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(506) 2223-1327                        Published Wednesday, Sept. 19, 2012, in Vol. 12, No. 187                          Email us
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Mar Vista


Revised traffic law finally passed with lower fines
By the A.M. Costa Rica staff

The legislature Tuesday passed on second and final reading revisions to the nation's traffic law.

Many fines in the 2-year-old law had been thrown out as disproportional by the Sala IV constitutional court. The rewrite cuts many of the fines in half.

Now fines range from 280.000 ($560) to 20,000 colons (about $40). The original law has a top fine of 416.000 colons, about $832.

The new measure retains a provision that can send to prison a driver with more than .75 grams of alcohol in the blood.

Drivers who have had a license less than three years are held to a more rigorous standard in alcohol consumption. Also held to the same standard are those in public transportation. They face administrative sanctions when the blood alcohol level is between .2 and .5 grams per liter of blood. The case becomes criminal with a blood alcohol level of .5.

The average non-commercial driver who has had a license more than three years faces administrative sanctions with a blood alcohol level from .5 to .75 grams per liter. Greater than .75 grams per liter is a criminal offense.

The rewrite also retains a system of points whereby a motorist who accumulates from 6 to 12 points can lose the right to drive. Motorists with a six-year license lose it with 12 points. If the license is for four years, the threshold is eight points. Drivers with a three-year license lose it with six points. Points are only assessed for major violations under the rewrite.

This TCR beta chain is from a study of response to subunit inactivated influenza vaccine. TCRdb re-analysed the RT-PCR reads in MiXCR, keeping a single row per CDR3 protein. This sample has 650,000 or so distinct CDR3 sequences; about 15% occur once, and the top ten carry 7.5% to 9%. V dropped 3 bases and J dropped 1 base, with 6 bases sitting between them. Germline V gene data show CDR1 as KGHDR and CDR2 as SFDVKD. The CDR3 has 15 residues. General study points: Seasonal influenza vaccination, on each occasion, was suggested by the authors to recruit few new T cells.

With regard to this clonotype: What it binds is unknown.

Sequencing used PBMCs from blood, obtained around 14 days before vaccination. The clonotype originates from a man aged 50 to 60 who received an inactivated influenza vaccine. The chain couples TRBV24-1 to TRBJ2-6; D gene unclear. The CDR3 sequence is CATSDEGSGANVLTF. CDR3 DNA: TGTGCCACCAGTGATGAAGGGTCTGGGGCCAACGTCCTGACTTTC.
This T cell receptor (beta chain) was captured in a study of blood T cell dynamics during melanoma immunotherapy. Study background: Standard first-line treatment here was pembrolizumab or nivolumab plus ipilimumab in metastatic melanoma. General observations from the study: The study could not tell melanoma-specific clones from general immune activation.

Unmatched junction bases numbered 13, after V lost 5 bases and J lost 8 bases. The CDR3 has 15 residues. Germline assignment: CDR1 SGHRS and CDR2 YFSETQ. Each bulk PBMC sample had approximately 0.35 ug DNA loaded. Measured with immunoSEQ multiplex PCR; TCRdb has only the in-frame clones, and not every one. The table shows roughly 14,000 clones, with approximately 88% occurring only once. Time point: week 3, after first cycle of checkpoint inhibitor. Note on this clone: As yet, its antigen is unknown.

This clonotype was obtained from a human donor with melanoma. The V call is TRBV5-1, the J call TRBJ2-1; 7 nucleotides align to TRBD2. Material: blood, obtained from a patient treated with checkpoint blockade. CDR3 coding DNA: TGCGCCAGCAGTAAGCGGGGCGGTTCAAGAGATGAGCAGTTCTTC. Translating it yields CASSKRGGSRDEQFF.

The new bill also allows judges to order community service for serious violators instead of jail.

The measure also seeks to beef up the traffic education programs. The change includes plans for a high school course in the upper grades.

The original traffic law passed the previous legislature. Almost immediately lawmakers recognized inconsistencies and draconian fines. They sought to make changes, but their time in office ran out. The legislature that took office in May 2010 picked up the task and spent more than two years doing the rewrite.

The measure now goes to Casa Presidencial for the signature of Laura Chinchilla.

As with all legislation, the contents of bills are based on legislative summaries and sometimes outdated bills. The specifics and perhaps pitfalls in this new
Proposed new fines

Category A
Fine of 280,000 colons (about $560)


Speeding 120 kph (74.4 mph) or more
Driving under the influence
Driving with an expired or suspended license
Passing in a no-passing zone or on a curve
Passing on the right
Crossing into the oncoming lane
Making an illegal U turn